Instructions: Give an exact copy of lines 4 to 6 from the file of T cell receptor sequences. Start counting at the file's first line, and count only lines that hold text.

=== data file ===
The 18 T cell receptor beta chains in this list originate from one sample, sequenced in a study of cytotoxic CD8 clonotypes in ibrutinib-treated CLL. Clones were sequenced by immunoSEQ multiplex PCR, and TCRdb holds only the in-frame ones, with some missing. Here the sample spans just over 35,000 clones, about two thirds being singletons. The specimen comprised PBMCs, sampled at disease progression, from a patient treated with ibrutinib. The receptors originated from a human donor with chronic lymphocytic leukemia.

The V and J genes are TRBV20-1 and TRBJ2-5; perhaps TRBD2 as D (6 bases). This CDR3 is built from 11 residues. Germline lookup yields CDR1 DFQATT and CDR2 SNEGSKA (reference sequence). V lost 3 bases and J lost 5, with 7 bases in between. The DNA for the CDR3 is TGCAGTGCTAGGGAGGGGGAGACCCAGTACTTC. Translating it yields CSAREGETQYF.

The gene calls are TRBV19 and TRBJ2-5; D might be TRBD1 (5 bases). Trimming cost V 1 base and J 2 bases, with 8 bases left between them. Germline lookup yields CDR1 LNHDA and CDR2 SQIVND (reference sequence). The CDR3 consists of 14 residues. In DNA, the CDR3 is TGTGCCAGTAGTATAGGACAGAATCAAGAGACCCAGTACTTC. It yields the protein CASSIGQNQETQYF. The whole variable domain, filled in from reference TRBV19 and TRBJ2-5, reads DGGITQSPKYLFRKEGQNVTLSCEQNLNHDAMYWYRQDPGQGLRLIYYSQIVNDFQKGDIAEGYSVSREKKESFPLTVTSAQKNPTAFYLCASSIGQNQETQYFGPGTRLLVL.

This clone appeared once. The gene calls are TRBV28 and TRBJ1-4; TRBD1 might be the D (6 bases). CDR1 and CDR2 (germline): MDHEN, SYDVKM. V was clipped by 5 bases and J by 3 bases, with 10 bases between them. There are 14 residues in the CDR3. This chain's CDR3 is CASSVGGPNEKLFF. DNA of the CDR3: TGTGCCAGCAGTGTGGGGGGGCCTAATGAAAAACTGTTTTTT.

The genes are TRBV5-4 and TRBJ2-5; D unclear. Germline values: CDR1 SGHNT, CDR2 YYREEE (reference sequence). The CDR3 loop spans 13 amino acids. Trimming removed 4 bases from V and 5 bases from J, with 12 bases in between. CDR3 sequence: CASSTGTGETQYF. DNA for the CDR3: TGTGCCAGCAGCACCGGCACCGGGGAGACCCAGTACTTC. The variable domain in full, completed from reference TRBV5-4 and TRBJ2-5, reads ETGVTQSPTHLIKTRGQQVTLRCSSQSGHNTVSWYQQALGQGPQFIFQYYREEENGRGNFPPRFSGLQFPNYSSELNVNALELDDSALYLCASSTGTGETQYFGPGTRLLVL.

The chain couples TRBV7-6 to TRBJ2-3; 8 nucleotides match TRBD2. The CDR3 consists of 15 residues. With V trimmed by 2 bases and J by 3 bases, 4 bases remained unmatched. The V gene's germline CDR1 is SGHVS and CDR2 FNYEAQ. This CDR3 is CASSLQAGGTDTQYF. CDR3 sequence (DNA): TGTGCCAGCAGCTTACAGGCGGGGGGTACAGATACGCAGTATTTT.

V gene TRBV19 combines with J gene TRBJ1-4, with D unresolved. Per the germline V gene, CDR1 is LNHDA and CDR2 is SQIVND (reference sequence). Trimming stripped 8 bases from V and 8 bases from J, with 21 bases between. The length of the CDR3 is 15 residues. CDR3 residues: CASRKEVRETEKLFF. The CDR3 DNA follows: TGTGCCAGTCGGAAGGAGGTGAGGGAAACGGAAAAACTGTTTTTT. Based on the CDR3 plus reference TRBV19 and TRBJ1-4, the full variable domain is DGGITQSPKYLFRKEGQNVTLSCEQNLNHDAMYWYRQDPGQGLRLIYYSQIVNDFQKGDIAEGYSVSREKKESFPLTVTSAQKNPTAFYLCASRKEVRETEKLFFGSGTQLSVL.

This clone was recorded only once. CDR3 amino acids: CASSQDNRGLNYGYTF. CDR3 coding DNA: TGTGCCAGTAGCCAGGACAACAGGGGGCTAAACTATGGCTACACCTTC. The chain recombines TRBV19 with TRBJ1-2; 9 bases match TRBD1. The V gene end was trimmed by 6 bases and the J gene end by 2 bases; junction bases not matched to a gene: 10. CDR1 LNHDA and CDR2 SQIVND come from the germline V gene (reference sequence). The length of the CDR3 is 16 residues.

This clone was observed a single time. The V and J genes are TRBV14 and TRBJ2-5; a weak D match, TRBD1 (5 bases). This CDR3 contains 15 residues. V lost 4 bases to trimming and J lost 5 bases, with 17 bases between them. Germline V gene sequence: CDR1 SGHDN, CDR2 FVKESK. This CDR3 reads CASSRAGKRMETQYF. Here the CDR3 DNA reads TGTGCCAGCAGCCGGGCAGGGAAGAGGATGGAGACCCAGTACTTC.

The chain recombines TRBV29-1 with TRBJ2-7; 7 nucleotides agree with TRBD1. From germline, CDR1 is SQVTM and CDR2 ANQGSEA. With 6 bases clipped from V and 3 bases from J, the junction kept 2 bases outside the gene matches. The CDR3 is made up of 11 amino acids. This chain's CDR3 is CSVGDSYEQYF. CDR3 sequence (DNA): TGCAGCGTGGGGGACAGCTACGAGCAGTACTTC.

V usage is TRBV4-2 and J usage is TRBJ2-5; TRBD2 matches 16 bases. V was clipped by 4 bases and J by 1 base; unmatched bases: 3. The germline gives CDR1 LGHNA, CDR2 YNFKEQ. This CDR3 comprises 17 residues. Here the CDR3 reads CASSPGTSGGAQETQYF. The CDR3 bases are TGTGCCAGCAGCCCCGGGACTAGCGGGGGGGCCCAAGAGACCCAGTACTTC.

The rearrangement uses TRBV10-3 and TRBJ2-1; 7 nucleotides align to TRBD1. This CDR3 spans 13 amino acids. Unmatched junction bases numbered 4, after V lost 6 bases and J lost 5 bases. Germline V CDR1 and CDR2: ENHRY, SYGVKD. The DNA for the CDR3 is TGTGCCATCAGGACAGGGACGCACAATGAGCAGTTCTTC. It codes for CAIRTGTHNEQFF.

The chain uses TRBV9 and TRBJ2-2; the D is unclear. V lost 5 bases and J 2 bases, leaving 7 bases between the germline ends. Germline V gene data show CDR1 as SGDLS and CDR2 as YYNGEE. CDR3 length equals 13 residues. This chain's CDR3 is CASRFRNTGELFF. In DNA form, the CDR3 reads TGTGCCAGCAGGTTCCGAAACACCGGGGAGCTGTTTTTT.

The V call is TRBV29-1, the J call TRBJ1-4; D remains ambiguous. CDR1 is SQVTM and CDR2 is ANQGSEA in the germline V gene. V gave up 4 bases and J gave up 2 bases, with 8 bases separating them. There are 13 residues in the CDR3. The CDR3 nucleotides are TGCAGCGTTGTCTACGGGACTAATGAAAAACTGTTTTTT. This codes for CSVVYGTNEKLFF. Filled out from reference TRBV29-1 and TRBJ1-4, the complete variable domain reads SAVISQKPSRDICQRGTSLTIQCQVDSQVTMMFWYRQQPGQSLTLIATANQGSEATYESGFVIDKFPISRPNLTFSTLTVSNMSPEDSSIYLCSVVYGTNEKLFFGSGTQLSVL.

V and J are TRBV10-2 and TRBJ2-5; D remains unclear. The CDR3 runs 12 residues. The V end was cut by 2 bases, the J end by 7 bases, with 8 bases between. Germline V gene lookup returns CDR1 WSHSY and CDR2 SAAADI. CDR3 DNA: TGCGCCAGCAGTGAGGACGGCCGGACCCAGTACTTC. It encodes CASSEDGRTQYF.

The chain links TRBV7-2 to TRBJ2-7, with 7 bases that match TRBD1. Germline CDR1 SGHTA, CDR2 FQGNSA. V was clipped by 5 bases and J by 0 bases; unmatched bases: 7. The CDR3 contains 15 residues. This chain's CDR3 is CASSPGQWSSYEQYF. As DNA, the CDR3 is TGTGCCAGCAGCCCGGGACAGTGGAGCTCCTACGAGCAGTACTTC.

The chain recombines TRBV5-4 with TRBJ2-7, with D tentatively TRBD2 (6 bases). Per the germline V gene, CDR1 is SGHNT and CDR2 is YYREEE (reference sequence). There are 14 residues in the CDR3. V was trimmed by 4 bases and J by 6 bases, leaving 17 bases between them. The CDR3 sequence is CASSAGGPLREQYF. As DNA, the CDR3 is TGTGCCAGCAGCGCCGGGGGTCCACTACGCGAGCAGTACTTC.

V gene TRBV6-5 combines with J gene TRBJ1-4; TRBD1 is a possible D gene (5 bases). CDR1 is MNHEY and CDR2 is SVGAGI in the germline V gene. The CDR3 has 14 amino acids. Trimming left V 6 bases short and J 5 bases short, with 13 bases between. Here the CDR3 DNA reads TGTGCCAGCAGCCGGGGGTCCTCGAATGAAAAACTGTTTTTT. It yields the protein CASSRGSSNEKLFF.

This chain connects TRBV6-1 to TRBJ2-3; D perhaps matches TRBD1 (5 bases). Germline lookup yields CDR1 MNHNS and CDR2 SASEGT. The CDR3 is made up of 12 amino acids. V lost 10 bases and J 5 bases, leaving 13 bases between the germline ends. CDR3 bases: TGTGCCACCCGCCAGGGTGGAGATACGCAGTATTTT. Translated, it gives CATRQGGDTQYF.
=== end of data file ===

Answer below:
This clone appeared once. The gene calls are TRBV28 and TRBJ1-4; TRBD1 might be the D (6 bases). CDR1 and CDR2 (germline): MDHEN, SYDVKM. V was clipped by 5 bases and J by 3 bases, with 10 bases between them. There are 14 residues in the CDR3. This chain's CDR3 is CASSVGGPNEKLFF. DNA of the CDR3: TGTGCCAGCAGTGTGGGGGGGCCTAATGAAAAACTGTTTTTT.

The genes are TRBV5-4 and TRBJ2-5; D unclear. Germline values: CDR1 SGHNT, CDR2 YYREEE (reference sequence). The CDR3 loop spans 13 amino acids. Trimming removed 4 bases from V and 5 bases from J, with 12 bases in between. CDR3 sequence: CASSTGTGETQYF. DNA for the CDR3: TGTGCCAGCAGCACCGGCACCGGGGAGACCCAGTACTTC. The variable domain in full, completed from reference TRBV5-4 and TRBJ2-5, reads ETGVTQSPTHLIKTRGQQVTLRCSSQSGHNTVSWYQQALGQGPQFIFQYYREEENGRGNFPPRFSGLQFPNYSSELNVNALELDDSALYLCASSTGTGETQYFGPGTRLLVL.

The chain couples TRBV7-6 to TRBJ2-3; 8 nucleotides match TRBD2. The CDR3 consists of 15 residues. With V trimmed by 2 bases and J by 3 bases, 4 bases remained unmatched. The V gene's germline CDR1 is SGHVS and CDR2 FNYEAQ. This CDR3 is CASSLQAGGTDTQYF. CDR3 sequence (DNA): TGTGCCAGCAGCTTACAGGCGGGGGGTACAGATACGCAGTATTTT.